Weeds at the Early Stage of Invasion (WESI)
Invasive species management, including weed management, is an integral component of any landscape or reserve scale conservation program. The benefits of a preventative and early intervention approach has been adopted in many parts of the world with great success.
About the WESI Project
The WESI Project was created to promote these benefits and enable us, with Parks Victoria public land managers, to adopt this approach.
WESI focuses on high risk invasive species that threaten biodiversity when they are at the early stage of invasion. Together we look after public land across Victoria.
WESI is funded through the Weeds and Pests on Public Land Program.
Weed management including eradication
Weed activities fall into four broad categories: prevention, eradication, containment and asset-based protection.
Better understanding of these different management approaches, means public land managers can make informed decisions, invest resources wisely, and have better biodiversity outcomes.
Eradication is the elimination of every single individual (including propagules e.g. seeds and buds) of a species from a defined area in which recolonisation is unlikely to occur.
What is 'at the early stage of invasion'?
Weeds, at the early stage of invasion (early invaders), are plants that have naturalised and started to spread.
Naturalised plants are non-indigenous species that sustain self-replacing populations for several life cycles without (or despite) human intervention
When spread has just begun, such plants are not at all widespread and are generally encountered only by chance, unless specifically targeted by search efforts.
Co-ordinated management intervention, i.e. eradication or containment, is at its most feasible for plants at this stage of invasion, owing to their highly restricted distributions.
The WESI project has developed a decision making framework that guides public land managers through the process of dealing with invasive plants at the early stage of invasion. The following six guides describe the components of the framework. By using all the guides in the series, public land managers can improve their decision making. The guide series provides step-by-step information to plan and undertake work.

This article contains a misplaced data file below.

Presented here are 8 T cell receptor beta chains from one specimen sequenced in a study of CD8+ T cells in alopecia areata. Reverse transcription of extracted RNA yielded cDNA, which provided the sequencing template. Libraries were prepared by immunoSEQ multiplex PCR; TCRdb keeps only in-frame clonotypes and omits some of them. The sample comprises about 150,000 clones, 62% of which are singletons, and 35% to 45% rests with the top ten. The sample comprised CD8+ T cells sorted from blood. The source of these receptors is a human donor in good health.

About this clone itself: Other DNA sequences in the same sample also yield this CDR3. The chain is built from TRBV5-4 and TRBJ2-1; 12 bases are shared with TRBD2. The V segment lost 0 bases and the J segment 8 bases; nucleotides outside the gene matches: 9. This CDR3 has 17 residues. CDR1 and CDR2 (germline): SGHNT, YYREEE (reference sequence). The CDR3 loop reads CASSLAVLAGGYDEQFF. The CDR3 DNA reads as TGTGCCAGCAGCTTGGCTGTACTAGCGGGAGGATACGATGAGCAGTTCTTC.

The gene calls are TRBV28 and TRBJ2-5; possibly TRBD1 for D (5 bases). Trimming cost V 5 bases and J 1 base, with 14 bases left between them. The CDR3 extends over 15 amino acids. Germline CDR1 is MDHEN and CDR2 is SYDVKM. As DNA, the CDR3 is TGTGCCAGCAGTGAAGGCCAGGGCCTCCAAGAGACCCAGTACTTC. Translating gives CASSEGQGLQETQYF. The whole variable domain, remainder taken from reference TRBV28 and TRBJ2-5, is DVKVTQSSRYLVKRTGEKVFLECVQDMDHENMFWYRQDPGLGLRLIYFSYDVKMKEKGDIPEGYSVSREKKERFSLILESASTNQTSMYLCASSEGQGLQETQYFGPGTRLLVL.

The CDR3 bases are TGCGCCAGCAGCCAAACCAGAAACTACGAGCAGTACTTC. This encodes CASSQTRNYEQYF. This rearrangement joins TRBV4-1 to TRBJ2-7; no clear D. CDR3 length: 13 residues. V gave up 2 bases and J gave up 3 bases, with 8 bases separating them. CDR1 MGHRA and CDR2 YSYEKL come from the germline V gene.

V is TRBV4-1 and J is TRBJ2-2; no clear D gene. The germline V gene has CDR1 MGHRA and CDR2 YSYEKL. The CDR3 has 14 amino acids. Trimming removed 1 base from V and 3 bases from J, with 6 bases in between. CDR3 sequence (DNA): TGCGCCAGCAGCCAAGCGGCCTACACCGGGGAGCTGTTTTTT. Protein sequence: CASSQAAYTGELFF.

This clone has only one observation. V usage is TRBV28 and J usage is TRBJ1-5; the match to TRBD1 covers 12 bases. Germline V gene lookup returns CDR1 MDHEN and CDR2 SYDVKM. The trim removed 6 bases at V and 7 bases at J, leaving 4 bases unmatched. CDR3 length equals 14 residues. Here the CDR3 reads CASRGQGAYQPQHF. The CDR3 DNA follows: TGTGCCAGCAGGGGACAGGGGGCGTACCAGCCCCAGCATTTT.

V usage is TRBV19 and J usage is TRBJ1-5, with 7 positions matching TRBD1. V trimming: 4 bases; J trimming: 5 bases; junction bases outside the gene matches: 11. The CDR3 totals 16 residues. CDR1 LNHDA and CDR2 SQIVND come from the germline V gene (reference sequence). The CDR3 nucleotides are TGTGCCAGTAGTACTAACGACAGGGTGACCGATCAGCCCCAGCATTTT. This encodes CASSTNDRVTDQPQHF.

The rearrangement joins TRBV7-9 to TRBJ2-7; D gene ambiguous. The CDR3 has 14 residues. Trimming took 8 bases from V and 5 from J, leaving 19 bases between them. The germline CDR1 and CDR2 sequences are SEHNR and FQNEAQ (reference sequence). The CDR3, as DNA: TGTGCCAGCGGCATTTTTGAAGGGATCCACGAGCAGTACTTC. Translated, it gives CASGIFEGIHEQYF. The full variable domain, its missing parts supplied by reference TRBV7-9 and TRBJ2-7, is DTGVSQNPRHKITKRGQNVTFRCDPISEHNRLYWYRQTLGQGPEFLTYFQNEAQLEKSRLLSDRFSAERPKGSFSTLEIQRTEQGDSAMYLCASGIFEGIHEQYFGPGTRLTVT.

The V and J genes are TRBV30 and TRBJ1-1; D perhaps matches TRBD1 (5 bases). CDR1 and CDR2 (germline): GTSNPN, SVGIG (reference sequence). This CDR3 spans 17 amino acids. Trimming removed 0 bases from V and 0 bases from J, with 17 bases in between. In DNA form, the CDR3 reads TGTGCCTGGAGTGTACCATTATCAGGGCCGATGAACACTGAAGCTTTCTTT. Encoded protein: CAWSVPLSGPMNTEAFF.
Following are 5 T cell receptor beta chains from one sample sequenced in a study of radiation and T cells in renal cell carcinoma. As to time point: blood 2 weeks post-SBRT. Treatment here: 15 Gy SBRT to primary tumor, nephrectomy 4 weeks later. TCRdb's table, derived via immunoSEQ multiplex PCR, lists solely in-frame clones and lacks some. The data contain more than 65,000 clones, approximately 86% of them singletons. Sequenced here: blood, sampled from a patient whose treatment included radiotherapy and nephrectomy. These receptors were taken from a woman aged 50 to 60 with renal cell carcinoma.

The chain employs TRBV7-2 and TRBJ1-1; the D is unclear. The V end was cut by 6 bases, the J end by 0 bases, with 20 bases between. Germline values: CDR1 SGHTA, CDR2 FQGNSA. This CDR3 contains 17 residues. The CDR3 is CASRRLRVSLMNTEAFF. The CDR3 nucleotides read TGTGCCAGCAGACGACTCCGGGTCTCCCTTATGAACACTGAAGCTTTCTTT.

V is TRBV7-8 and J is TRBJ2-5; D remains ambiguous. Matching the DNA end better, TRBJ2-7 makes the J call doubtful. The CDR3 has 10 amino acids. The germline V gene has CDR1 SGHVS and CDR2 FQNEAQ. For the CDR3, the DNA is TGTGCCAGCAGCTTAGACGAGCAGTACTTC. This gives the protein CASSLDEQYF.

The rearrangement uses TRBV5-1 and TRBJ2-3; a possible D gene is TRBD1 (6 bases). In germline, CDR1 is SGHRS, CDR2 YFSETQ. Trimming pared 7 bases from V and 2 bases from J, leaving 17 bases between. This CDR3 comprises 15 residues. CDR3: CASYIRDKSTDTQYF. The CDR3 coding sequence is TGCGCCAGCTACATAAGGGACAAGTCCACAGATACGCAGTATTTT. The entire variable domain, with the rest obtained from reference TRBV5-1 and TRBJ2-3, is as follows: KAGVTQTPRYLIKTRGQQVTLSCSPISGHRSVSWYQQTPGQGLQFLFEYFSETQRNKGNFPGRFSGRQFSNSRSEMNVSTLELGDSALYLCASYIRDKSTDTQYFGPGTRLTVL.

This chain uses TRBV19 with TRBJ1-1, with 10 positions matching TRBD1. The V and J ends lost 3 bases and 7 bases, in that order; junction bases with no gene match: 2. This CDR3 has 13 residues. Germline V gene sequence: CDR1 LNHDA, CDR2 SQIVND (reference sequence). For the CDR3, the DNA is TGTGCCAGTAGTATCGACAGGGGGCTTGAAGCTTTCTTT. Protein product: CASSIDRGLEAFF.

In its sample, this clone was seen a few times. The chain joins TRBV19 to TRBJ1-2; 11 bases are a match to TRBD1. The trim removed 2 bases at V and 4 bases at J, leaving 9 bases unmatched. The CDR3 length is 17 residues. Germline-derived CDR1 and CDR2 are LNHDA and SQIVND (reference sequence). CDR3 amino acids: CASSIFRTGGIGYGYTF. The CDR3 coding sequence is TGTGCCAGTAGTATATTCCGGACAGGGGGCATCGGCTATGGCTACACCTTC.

Regularly searching for weeds at the early stage of invasion is a good way to prevent the next widespread weed.
We have created this guide to assist you when searching for and detecting weeds at the early stage of invasion. It also contains information on how to organise a search, and where and what to look for.
As we travel around our local patch, we become familiar with the common weeds. Occasionally, something new or unfamiliar catches our eye. This guide has been designed to assist in finding out what an unfamiliar plant is. It may be a weed at the early stage of invasion in your area.
If you have found an unusual weed and worked out what it is, you will need to establish if it has potential to be a future problem. . The follow guide can assist you to assess the risk. Managing for weeds: assess the risk guide
Managing for weeds: assess the risk guide
The Victorian environmental weed risk database contains risk ratings from a number of sources. When weeds do not have a risk rating, an environmental weed risk screen can be carried out (summarised in the guide above).
The development of the risk screen is described in this report:
Once you have identified a high risk weed, you need to find out how far the infestation has spread. Knowing this information will provide clarity on the scale and task ahead for managing the infestation.
You should establish if you need to eradicate the weed, contain it, control it sufficiently to protect the biodiversity values, or monitor it?
The following guide has been designed to assist you to make these decisions.
If eradicating a weed is a feasible aim (removing it completely from your patch), having a plan improves your chances of success. This guide will assist you to plan and carry out eradication works.